ZURICH (Reuters) - A Novartis experimental lung drug to treat smokers' cough was superior to a placebo in improving lung function over a one-year period and had similar efficacy to a rival drug from Pfizer and Boehringer Ingelheim, the Swiss drugmaker said on Thursday.
The Phase III GLOW2 trial showed a 50 mcg once-daily dose of NVA237 improved lung function, symptom relief and quality of life over a one-year period in patients with chronic obstructive pulmonary disease (COPD), commonly referred to as smokers cough, compared with a placebo.
The drug also showed similar efficacy to open-label tiotropium or Spiriva from Pfizer and Boehringer Ingelheim, in patients with moderate-to-severe COPD.
Novartis has carried out late-stage trials for NVA237, as it looks to tap into the lucrative market for respiratory drugs at a time when it is facing increasing competition for its top-selling products from generic rivals.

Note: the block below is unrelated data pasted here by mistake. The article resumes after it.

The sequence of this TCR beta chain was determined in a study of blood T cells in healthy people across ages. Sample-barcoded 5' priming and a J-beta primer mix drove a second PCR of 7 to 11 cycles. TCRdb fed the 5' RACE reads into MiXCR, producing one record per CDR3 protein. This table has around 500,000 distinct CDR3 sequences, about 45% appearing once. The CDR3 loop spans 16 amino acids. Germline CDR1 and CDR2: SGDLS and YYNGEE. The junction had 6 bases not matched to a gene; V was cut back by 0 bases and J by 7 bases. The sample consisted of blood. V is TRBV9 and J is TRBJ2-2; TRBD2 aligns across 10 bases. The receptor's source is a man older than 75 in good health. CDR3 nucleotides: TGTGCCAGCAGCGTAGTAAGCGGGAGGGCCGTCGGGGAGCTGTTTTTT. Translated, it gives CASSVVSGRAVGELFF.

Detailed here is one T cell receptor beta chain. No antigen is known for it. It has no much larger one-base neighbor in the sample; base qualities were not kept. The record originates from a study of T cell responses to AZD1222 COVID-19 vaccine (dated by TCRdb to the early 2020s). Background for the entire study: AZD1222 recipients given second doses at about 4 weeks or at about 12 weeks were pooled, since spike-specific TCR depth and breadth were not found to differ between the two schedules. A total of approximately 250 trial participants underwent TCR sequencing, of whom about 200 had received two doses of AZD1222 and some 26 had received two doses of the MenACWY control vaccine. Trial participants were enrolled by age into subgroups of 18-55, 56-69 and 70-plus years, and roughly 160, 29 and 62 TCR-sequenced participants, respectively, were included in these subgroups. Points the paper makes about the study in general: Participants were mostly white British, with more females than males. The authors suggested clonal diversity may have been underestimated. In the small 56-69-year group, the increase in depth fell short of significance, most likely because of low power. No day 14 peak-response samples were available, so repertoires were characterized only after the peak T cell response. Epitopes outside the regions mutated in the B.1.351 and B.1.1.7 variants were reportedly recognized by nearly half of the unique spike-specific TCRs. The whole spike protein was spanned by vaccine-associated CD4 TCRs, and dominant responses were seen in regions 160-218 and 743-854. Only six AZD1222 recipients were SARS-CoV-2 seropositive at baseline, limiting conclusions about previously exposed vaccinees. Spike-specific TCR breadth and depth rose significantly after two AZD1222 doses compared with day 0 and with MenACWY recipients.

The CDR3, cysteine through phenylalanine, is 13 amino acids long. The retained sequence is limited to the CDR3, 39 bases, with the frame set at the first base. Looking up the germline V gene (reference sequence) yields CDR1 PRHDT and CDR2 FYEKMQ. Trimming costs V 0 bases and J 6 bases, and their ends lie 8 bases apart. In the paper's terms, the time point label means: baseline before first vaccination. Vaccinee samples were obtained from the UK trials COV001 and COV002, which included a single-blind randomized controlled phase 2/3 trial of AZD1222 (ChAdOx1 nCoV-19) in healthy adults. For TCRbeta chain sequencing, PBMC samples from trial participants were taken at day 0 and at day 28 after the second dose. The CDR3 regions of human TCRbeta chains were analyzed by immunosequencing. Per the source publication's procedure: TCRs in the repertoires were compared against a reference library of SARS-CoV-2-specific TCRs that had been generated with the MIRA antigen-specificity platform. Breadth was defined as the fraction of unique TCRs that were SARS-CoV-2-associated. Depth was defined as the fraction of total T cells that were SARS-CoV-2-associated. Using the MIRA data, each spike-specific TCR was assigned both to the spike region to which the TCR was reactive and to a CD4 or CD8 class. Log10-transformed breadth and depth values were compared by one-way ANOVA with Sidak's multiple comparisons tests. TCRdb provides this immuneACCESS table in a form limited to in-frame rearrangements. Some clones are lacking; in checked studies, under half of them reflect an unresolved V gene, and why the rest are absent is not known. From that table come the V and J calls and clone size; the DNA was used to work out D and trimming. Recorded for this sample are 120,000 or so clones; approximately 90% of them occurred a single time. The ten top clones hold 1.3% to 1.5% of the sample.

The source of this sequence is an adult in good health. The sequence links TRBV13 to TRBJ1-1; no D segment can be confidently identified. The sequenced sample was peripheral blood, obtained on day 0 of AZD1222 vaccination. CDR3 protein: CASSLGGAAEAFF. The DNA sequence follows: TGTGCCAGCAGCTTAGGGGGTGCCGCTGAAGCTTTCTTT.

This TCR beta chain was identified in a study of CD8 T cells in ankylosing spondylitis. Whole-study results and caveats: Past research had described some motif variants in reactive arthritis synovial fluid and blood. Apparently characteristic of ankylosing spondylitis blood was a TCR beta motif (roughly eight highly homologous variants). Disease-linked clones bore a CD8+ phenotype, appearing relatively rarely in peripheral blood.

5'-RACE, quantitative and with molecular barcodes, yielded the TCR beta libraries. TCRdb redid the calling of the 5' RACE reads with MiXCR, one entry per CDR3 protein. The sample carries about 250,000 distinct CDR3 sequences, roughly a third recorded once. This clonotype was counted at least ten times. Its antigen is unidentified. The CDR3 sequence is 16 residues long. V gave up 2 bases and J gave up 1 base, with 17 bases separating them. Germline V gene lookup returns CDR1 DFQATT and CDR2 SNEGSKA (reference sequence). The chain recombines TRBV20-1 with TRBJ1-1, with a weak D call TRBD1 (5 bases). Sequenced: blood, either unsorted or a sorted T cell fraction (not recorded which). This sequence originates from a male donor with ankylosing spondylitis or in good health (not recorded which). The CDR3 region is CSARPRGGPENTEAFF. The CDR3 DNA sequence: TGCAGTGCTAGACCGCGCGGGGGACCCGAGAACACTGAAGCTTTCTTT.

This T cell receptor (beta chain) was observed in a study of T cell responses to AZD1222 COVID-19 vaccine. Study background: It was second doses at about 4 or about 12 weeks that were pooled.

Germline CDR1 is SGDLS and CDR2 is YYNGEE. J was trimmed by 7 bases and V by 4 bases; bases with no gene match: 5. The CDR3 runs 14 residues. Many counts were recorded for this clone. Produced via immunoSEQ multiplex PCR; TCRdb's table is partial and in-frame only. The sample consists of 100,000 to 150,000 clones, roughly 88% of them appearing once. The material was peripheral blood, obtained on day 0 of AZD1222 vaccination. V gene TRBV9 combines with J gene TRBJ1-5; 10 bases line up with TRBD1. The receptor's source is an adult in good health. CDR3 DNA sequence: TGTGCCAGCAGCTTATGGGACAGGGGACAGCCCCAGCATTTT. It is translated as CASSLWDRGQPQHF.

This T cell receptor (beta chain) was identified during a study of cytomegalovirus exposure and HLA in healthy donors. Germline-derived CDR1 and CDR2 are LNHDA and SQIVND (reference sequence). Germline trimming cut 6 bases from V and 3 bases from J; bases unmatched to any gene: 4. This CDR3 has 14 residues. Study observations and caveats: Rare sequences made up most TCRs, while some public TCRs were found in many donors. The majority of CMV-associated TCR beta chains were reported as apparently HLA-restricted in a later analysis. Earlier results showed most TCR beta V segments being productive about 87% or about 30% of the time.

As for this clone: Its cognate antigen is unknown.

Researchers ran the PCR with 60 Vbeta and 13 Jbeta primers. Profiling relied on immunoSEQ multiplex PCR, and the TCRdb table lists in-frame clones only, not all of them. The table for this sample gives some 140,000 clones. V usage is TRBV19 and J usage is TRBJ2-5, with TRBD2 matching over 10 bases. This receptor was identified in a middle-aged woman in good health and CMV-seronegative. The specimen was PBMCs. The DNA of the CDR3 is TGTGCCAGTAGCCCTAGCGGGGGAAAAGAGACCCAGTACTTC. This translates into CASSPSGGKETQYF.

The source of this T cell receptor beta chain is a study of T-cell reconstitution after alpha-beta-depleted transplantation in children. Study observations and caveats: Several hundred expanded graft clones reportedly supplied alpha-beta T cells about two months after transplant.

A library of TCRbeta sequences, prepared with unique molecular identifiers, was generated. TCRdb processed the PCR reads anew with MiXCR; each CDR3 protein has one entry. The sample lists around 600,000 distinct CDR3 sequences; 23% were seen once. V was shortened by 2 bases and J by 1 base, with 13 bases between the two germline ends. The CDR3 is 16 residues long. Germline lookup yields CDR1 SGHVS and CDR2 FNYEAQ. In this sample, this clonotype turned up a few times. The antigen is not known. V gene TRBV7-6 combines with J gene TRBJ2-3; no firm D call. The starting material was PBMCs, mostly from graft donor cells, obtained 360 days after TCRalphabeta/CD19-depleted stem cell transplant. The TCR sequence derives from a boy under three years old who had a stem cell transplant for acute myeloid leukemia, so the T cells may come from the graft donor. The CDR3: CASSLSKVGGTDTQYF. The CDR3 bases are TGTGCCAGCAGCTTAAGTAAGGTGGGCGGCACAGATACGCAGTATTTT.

NVA327, or glycopyrronium bromide, was licensed to Novartis in 2005 by Vectura and its co-development partner Soseti.
Novartis submitted the drug for regulatory approval last year in Europe and Japan and expects to file the drug for U.S. regulatory approval at the start of 2014.
COPD causes breathing trouble and chronic coughing and it is sometimes fatal. An estimated 80 million people worldwide have moderate to severe COPD, according to the World Health Organisation.
Novartis plans to present the data from the trial at the 2012 American Thoracic Society (ATS) International Conference from May 18-23 in San Francisco.
(Reporting by Caroline Copley; Editing by Erica Billingham)